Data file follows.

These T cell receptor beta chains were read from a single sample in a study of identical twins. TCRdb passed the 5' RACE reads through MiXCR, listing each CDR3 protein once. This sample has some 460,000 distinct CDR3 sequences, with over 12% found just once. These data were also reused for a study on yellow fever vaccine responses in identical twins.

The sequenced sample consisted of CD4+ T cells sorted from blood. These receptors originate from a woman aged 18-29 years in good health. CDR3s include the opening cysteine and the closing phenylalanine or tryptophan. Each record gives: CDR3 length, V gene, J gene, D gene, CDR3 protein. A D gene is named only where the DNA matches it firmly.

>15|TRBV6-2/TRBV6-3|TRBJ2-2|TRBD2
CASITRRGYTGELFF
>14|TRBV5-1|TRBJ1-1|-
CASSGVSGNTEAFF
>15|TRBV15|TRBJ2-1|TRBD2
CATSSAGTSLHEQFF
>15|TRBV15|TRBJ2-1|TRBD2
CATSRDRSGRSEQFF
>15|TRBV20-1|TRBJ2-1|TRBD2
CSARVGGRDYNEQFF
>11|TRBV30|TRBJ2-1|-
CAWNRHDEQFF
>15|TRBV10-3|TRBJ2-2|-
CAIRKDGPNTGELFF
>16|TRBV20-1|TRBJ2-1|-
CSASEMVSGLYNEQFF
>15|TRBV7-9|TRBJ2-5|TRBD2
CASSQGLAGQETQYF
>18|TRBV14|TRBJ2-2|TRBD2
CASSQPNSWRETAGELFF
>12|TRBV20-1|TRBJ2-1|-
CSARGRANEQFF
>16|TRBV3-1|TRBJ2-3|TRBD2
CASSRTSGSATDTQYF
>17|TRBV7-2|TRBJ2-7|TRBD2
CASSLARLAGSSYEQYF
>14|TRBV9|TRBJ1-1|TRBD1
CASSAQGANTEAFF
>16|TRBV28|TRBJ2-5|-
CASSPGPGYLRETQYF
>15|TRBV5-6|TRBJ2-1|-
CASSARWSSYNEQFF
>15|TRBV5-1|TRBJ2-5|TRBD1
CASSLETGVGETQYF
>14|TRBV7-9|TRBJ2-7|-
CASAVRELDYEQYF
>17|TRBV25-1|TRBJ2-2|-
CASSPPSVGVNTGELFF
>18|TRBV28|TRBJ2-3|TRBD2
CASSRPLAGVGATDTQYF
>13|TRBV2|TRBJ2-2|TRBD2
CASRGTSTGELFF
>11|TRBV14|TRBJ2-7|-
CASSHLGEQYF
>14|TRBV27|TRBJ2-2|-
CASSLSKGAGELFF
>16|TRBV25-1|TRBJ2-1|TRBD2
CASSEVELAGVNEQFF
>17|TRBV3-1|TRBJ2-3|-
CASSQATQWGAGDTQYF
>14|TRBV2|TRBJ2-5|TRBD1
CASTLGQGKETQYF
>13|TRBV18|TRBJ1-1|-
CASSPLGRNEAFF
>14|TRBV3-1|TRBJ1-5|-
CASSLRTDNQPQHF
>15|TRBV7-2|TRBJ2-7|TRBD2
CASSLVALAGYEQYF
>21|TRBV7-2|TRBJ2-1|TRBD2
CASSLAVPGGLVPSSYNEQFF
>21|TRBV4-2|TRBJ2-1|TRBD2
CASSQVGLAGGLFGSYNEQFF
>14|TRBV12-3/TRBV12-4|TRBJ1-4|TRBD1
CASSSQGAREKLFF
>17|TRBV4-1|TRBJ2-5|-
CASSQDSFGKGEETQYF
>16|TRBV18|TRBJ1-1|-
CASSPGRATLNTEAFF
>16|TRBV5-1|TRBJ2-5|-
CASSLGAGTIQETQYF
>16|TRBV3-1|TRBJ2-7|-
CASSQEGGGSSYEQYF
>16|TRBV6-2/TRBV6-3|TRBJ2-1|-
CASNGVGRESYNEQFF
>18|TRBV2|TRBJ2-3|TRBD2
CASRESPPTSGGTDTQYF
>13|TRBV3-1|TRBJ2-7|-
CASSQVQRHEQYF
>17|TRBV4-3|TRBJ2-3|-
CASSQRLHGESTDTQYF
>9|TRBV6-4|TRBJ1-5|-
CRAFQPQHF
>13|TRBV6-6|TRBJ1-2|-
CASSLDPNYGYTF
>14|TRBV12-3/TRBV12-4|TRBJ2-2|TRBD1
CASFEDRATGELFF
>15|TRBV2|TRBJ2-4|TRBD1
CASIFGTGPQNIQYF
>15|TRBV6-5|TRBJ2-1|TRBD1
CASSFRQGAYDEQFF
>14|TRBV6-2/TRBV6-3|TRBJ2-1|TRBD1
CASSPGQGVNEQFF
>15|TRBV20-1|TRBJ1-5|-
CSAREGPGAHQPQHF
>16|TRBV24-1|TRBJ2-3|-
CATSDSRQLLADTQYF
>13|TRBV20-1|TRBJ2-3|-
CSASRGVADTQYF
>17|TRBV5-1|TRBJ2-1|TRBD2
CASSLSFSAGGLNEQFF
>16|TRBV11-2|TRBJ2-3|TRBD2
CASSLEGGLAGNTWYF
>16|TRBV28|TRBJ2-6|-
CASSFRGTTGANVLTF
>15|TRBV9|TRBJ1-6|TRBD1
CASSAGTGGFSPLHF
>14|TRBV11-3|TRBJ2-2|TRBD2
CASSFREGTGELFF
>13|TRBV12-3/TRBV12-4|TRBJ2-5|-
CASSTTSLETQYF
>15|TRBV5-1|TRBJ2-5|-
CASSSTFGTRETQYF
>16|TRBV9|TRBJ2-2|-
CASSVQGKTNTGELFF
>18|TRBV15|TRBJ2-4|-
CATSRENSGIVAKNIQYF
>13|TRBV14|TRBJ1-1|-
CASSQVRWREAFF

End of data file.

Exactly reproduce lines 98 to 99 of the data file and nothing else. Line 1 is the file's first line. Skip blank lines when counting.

CATSDSRQLLADTQYF
>13|TRBV20-1|TRBJ2-3|-